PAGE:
By Yaël Ossowski | Florida Watchdog

ST. PETERSBURG — If the Republican Party is looking revitalize public sentiment and renew popular support for its platform and policies, a perfect opportunity can be found on a tiny island in the Atlantic Ocean.

Just more than 1,000 miles south of Miami on the “island of enchantment,” the commonwealth of Puerto Rico is clinging to its recent referendum result as a sign the time has come to find its righteous place as the 51st state.

Once a spoil of the Spanish-American War in 1898, the island has received scant attention from the U.S. federal government in the past century, save for allowing its residents to take up American passports and host battleships and fleets of Air Force planes.

Though they cast ballots in presidential primaries, Puerto Ricans are allowed nowhere near presidential elections, leaving that a privilege of the “first-class citizens” who inhabit the mainland.

But all that could change in the coming months, as Puerto Ricans feel emboldened by their 61 percent vote in favor of statehood and press on President Barack Obama‘s promise to “respect” the decision reached by popular referendum.

Alas, here is where the demoralized GOP has a chance to remake its name and redeem its poor showing in the 2012 elections, losing not only the presidency with Mitt Romney at the helm, but also any chance of gaining a majority in the U.S. Senate.

With full-steam support for Puerto Rican statehood, the GOP could repair its harmed image in the Latino community, based on its previous rejections of social liberty and tolerance.

What better signal could the Republicans offer than to allow the island the full protection of a U.S. state, wrapped in the flag and the promise of liberty and justice for all?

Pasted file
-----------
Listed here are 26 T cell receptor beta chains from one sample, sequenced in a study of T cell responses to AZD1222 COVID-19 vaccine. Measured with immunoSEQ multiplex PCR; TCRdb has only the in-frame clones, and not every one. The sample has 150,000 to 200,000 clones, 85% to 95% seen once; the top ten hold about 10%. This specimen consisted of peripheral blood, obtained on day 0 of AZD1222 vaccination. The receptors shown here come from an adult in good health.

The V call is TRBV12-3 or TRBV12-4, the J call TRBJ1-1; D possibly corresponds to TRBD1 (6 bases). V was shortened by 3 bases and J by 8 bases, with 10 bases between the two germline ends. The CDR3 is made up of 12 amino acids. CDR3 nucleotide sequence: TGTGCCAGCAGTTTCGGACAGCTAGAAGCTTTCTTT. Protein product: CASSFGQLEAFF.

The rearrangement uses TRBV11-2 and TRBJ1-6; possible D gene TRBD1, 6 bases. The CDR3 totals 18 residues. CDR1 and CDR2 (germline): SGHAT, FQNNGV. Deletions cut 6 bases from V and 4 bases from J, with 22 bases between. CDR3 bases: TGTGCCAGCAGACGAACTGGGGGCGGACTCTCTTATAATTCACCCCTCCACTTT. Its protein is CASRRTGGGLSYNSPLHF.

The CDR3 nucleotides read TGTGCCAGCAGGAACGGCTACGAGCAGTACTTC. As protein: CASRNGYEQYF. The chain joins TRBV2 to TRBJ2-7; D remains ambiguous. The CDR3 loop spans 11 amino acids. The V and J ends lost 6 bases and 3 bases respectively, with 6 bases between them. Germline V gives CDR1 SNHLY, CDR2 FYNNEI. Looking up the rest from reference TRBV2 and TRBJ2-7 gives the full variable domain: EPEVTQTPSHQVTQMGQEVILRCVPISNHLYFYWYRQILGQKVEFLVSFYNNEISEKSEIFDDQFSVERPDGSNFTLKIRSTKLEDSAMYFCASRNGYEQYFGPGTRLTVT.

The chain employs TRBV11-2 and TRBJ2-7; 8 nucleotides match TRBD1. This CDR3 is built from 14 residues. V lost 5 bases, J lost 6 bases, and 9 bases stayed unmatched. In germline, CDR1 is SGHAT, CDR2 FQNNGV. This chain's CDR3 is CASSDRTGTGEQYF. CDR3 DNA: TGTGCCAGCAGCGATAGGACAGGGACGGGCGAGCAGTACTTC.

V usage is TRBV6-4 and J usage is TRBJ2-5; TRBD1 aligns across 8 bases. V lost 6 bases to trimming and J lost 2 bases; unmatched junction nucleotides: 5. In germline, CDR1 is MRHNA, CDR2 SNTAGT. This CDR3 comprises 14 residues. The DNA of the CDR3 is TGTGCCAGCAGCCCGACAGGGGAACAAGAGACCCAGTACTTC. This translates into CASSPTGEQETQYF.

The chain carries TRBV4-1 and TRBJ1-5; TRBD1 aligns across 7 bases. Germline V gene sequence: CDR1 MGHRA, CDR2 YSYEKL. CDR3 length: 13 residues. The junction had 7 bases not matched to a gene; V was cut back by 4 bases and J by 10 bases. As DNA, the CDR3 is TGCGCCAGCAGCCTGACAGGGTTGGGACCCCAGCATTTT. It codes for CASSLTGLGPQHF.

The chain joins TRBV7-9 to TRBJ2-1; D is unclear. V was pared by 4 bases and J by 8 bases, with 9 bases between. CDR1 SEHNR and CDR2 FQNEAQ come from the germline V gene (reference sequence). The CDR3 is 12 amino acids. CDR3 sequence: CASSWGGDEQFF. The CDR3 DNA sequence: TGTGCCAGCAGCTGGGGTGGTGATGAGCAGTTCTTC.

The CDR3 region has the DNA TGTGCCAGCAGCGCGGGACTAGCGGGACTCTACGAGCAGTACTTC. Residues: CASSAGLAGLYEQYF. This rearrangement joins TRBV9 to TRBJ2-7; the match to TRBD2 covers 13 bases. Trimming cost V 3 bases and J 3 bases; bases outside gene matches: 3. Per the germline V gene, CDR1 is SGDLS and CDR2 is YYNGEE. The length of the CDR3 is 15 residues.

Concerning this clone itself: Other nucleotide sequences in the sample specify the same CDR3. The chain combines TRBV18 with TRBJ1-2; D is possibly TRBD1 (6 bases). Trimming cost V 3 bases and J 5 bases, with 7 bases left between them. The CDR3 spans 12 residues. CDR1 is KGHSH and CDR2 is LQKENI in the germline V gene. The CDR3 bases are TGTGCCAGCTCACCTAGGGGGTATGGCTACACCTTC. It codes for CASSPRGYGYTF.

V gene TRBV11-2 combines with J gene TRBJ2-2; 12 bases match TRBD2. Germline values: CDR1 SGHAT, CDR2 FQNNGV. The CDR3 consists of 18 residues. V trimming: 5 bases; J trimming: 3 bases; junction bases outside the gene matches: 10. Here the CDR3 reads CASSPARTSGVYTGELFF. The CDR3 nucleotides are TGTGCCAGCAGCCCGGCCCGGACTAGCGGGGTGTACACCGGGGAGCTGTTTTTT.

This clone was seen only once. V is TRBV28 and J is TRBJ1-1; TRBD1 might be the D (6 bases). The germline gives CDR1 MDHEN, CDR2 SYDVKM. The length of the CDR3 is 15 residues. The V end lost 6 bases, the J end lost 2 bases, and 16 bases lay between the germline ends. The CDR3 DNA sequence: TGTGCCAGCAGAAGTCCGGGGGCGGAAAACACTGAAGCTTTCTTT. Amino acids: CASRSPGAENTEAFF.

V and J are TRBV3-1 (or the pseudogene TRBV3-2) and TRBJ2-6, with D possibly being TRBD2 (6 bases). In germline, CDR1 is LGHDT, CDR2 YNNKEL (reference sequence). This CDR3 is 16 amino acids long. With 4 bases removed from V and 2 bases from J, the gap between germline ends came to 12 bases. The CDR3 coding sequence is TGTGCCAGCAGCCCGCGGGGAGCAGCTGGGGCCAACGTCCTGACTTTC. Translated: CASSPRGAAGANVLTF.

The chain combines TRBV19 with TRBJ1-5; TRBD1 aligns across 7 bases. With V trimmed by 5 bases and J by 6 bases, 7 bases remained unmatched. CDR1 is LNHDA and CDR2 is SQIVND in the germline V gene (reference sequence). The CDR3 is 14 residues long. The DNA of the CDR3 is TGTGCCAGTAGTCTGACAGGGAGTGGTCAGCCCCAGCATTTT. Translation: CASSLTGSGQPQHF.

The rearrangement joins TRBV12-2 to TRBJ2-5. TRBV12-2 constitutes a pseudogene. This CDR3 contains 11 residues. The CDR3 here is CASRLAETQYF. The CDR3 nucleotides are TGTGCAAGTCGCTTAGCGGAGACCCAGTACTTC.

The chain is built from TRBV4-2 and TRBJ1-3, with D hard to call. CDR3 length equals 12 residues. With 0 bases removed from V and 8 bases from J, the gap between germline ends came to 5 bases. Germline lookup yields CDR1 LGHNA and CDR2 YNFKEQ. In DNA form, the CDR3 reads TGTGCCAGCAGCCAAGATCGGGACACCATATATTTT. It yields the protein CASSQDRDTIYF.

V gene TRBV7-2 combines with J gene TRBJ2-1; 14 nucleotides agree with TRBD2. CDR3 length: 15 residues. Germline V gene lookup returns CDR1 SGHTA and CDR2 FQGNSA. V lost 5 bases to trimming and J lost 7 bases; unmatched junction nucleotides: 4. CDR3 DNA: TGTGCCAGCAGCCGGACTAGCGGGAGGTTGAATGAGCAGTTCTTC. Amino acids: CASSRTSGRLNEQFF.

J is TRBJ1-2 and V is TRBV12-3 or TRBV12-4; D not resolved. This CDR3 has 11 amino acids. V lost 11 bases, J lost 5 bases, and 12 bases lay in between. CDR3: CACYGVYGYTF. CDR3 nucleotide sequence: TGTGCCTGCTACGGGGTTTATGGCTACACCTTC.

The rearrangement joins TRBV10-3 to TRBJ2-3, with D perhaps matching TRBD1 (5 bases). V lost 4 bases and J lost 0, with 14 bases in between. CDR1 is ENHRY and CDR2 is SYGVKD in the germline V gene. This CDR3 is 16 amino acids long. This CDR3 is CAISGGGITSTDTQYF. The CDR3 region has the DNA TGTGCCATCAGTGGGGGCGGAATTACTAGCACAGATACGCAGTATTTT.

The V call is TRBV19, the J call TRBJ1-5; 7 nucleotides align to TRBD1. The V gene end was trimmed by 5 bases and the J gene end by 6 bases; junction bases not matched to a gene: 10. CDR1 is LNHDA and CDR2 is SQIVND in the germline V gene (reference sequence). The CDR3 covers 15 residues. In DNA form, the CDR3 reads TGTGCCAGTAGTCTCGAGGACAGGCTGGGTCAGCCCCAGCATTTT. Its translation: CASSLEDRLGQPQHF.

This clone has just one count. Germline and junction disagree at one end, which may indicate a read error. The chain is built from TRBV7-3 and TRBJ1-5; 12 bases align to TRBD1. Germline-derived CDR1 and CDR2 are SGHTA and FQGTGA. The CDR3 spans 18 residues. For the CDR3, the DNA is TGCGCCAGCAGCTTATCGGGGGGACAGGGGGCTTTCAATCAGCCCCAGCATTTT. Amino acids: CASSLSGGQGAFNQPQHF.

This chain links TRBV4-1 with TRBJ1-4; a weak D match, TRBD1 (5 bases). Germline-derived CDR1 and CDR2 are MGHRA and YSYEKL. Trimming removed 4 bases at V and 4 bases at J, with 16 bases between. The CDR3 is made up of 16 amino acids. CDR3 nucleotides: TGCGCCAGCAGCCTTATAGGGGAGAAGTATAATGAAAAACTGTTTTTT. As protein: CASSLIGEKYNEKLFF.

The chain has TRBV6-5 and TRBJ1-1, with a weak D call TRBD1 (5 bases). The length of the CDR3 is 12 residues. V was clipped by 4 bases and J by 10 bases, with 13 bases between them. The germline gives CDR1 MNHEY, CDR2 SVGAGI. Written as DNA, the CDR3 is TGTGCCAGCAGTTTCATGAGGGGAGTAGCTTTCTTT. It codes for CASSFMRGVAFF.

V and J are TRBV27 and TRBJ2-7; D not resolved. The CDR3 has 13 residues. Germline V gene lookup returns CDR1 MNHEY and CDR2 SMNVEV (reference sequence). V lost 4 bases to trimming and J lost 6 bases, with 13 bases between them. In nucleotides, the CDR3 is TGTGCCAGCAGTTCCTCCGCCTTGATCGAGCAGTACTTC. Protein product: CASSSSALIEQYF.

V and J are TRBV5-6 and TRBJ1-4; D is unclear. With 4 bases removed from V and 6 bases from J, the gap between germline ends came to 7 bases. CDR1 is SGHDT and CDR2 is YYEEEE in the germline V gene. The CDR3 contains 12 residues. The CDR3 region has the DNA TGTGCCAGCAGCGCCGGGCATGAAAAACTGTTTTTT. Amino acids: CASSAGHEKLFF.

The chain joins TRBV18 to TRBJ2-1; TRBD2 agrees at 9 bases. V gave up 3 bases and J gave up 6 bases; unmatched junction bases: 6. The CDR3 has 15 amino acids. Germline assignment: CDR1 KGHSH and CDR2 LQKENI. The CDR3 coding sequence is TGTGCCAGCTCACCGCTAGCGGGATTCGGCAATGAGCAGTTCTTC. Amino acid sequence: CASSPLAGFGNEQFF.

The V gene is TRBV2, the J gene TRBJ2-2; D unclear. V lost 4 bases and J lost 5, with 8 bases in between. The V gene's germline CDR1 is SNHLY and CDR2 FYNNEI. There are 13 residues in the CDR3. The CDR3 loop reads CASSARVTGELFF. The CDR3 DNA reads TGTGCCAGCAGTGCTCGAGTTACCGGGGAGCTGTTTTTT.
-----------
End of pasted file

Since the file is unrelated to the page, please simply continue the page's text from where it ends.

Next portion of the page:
It would be perfect.

Puerto Ricans in the proposed 51st state are patriotic and long to defend America from her enemies. Close to 100,000 Puerto Ricans have already served in the U.S. military at one time or another, lining them up with a strong constituency for the Republican Party.

They are mindful of faith, skeptical of government intervention and share the hopes and dreams of giving a stable economy for all.

What a better way to rope in the growing Latino vote once confidently held byGeorge W. Bush in the 2000s?

Such a move surely wouldn’t be unprecedented.

The last territory acceded to the United States was Hawaii in 1959, signed into law by Republican President Dwight D. Eisenhower.

“It has given me great satisfaction to sign the Act providing for the admission of Hawaii into the Union,” wrote Eisenhower in his signing statement. “The citizens of Hawaii will … demonstrate anew to the world the vitality of the principles of freedom and self-determination — the principles upon which this Nation was founded 172 years ago.”

Questions about adding senators and congressmen of either party will be a difficult idea to swing past partisan Republicans — who see the island as nothing more than another guaranteed vote for a Democratic agenda — but the cultural conservatism is likely to favor the GOP in the end.

Besides, the last Puerto Rican governor was Luis Fortuño, a dedicated Republican who campaigned heavily for Mitt Romney, so the party can rest assured there are millions of Puerto Ricans who sympathize with its message.

If the GOP can lead the talks on guiding Puerto Rico to be the 51st star on the American flag, then it would do great things to harness and bolster the Republicans’ image and reputation.

Least not among Latinos, but also among a great majority of the American population now open to diverse cultures and exciting new adventures. It would truly be a redemption worth considering.

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